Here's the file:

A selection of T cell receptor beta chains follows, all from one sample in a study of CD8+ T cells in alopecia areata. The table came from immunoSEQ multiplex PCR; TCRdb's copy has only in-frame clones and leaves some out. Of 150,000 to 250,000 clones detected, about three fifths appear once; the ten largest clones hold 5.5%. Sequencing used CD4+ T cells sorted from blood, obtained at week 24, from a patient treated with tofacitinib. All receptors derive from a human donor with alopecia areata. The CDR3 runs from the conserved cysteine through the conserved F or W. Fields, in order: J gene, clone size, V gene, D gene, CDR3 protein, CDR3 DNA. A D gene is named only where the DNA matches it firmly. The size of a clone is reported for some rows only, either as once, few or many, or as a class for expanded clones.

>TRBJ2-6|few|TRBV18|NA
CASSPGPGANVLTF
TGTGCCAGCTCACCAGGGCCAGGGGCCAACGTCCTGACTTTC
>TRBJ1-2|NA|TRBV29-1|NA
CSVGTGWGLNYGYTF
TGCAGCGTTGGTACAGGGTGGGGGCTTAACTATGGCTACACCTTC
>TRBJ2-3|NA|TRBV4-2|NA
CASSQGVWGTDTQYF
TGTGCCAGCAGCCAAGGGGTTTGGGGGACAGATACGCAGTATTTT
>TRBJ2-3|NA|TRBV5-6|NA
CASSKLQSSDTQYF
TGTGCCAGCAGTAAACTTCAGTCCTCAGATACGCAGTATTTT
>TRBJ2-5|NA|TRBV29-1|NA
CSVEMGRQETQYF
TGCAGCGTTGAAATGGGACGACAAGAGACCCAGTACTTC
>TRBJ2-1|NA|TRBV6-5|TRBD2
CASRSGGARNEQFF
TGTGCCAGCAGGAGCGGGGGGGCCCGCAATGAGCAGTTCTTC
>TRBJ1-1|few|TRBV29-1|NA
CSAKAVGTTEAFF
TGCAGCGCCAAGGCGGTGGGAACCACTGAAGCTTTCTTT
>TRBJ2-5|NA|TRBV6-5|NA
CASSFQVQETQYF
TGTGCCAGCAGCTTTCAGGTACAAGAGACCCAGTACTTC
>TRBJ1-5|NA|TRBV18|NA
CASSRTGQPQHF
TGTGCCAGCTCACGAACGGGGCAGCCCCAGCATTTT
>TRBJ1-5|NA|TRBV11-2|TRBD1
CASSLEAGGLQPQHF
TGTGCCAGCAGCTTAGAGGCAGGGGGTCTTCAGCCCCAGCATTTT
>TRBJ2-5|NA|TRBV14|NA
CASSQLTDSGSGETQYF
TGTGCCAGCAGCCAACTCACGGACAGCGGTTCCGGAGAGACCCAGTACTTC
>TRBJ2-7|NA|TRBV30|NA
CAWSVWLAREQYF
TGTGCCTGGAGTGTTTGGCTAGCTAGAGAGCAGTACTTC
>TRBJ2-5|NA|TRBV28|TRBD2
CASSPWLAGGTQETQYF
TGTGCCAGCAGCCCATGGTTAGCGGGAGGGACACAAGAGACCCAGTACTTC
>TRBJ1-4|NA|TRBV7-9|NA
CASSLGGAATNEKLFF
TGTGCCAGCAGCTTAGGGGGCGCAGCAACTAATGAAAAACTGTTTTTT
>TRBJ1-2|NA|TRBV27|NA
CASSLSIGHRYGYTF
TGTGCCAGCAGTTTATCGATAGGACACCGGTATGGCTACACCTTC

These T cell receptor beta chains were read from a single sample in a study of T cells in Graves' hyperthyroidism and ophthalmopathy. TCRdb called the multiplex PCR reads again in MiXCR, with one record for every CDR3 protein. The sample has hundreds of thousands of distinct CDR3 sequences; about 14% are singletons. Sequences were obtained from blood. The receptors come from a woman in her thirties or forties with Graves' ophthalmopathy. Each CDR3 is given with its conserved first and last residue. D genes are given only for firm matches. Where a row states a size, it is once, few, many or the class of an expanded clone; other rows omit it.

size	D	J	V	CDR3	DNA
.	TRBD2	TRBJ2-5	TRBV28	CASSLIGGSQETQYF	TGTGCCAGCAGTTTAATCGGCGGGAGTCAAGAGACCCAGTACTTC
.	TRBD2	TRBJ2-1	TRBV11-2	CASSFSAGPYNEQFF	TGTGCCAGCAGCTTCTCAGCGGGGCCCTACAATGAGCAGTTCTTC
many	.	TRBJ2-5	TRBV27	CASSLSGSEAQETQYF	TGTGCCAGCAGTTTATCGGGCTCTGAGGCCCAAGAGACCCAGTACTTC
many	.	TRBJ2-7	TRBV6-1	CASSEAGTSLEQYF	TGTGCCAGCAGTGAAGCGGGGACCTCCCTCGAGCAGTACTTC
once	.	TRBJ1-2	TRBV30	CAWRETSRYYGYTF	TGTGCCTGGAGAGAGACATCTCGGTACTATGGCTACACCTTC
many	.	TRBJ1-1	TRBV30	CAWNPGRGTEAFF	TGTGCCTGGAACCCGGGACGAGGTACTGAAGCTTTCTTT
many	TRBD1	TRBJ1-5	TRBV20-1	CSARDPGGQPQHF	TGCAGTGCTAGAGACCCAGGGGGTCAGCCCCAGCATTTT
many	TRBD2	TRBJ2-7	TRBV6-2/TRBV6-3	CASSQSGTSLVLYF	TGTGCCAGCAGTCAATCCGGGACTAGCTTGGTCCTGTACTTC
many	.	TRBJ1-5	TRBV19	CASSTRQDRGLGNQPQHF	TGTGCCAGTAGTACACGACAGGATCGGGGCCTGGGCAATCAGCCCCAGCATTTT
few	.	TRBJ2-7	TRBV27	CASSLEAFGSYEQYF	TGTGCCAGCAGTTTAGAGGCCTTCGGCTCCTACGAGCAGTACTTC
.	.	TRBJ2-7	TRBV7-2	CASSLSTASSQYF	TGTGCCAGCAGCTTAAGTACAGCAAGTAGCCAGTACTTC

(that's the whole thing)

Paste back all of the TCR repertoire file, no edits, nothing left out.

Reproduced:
A selection of T cell receptor beta chains follows, all from one sample in a study of CD8+ T cells in alopecia areata. The table came from immunoSEQ multiplex PCR; TCRdb's copy has only in-frame clones and leaves some out. Of 150,000 to 250,000 clones detected, about three fifths appear once; the ten largest clones hold 5.5%. Sequencing used CD4+ T cells sorted from blood, obtained at week 24, from a patient treated with tofacitinib. All receptors derive from a human donor with alopecia areata. The CDR3 runs from the conserved cysteine through the conserved F or W. Fields, in order: J gene, clone size, V gene, D gene, CDR3 protein, CDR3 DNA. A D gene is named only where the DNA matches it firmly. The size of a clone is reported for some rows only, either as once, few or many, or as a class for expanded clones.

>TRBJ2-6|few|TRBV18|NA
CASSPGPGANVLTF
TGTGCCAGCTCACCAGGGCCAGGGGCCAACGTCCTGACTTTC
>TRBJ1-2|NA|TRBV29-1|NA
CSVGTGWGLNYGYTF
TGCAGCGTTGGTACAGGGTGGGGGCTTAACTATGGCTACACCTTC
>TRBJ2-3|NA|TRBV4-2|NA
CASSQGVWGTDTQYF
TGTGCCAGCAGCCAAGGGGTTTGGGGGACAGATACGCAGTATTTT
>TRBJ2-3|NA|TRBV5-6|NA
CASSKLQSSDTQYF
TGTGCCAGCAGTAAACTTCAGTCCTCAGATACGCAGTATTTT
>TRBJ2-5|NA|TRBV29-1|NA
CSVEMGRQETQYF
TGCAGCGTTGAAATGGGACGACAAGAGACCCAGTACTTC
>TRBJ2-1|NA|TRBV6-5|TRBD2
CASRSGGARNEQFF
TGTGCCAGCAGGAGCGGGGGGGCCCGCAATGAGCAGTTCTTC
>TRBJ1-1|few|TRBV29-1|NA
CSAKAVGTTEAFF
TGCAGCGCCAAGGCGGTGGGAACCACTGAAGCTTTCTTT
>TRBJ2-5|NA|TRBV6-5|NA
CASSFQVQETQYF
TGTGCCAGCAGCTTTCAGGTACAAGAGACCCAGTACTTC
>TRBJ1-5|NA|TRBV18|NA
CASSRTGQPQHF
TGTGCCAGCTCACGAACGGGGCAGCCCCAGCATTTT
>TRBJ1-5|NA|TRBV11-2|TRBD1
CASSLEAGGLQPQHF
TGTGCCAGCAGCTTAGAGGCAGGGGGTCTTCAGCCCCAGCATTTT
>TRBJ2-5|NA|TRBV14|NA
CASSQLTDSGSGETQYF
TGTGCCAGCAGCCAACTCACGGACAGCGGTTCCGGAGAGACCCAGTACTTC
>TRBJ2-7|NA|TRBV30|NA
CAWSVWLAREQYF
TGTGCCTGGAGTGTTTGGCTAGCTAGAGAGCAGTACTTC
>TRBJ2-5|NA|TRBV28|TRBD2
CASSPWLAGGTQETQYF
TGTGCCAGCAGCCCATGGTTAGCGGGAGGGACACAAGAGACCCAGTACTTC
>TRBJ1-4|NA|TRBV7-9|NA
CASSLGGAATNEKLFF
TGTGCCAGCAGCTTAGGGGGCGCAGCAACTAATGAAAAACTGTTTTTT
>TRBJ1-2|NA|TRBV27|NA
CASSLSIGHRYGYTF
TGTGCCAGCAGTTTATCGATAGGACACCGGTATGGCTACACCTTC

These T cell receptor beta chains were read from a single sample in a study of T cells in Graves' hyperthyroidism and ophthalmopathy. TCRdb called the multiplex PCR reads again in MiXCR, with one record for every CDR3 protein. The sample has hundreds of thousands of distinct CDR3 sequences; about 14% are singletons. Sequences were obtained from blood. The receptors come from a woman in her thirties or forties with Graves' ophthalmopathy. Each CDR3 is given with its conserved first and last residue. D genes are given only for firm matches. Where a row states a size, it is once, few, many or the class of an expanded clone; other rows omit it.

size	D	J	V	CDR3	DNA
.	TRBD2	TRBJ2-5	TRBV28	CASSLIGGSQETQYF	TGTGCCAGCAGTTTAATCGGCGGGAGTCAAGAGACCCAGTACTTC
.	TRBD2	TRBJ2-1	TRBV11-2	CASSFSAGPYNEQFF	TGTGCCAGCAGCTTCTCAGCGGGGCCCTACAATGAGCAGTTCTTC
many	.	TRBJ2-5	TRBV27	CASSLSGSEAQETQYF	TGTGCCAGCAGTTTATCGGGCTCTGAGGCCCAAGAGACCCAGTACTTC
many	.	TRBJ2-7	TRBV6-1	CASSEAGTSLEQYF	TGTGCCAGCAGTGAAGCGGGGACCTCCCTCGAGCAGTACTTC
once	.	TRBJ1-2	TRBV30	CAWRETSRYYGYTF	TGTGCCTGGAGAGAGACATCTCGGTACTATGGCTACACCTTC
many	.	TRBJ1-1	TRBV30	CAWNPGRGTEAFF	TGTGCCTGGAACCCGGGACGAGGTACTGAAGCTTTCTTT
many	TRBD1	TRBJ1-5	TRBV20-1	CSARDPGGQPQHF	TGCAGTGCTAGAGACCCAGGGGGTCAGCCCCAGCATTTT
many	TRBD2	TRBJ2-7	TRBV6-2/TRBV6-3	CASSQSGTSLVLYF	TGTGCCAGCAGTCAATCCGGGACTAGCTTGGTCCTGTACTTC
many	.	TRBJ1-5	TRBV19	CASSTRQDRGLGNQPQHF	TGTGCCAGTAGTACACGACAGGATCGGGGCCTGGGCAATCAGCCCCAGCATTTT
few	.	TRBJ2-7	TRBV27	CASSLEAFGSYEQYF	TGTGCCAGCAGTTTAGAGGCCTTCGGCTCCTACGAGCAGTACTTC
.	.	TRBJ2-7	TRBV7-2	CASSLSTASSQYF	TGTGCCAGCAGCTTAAGTACAGCAAGTAGCCAGTACTTC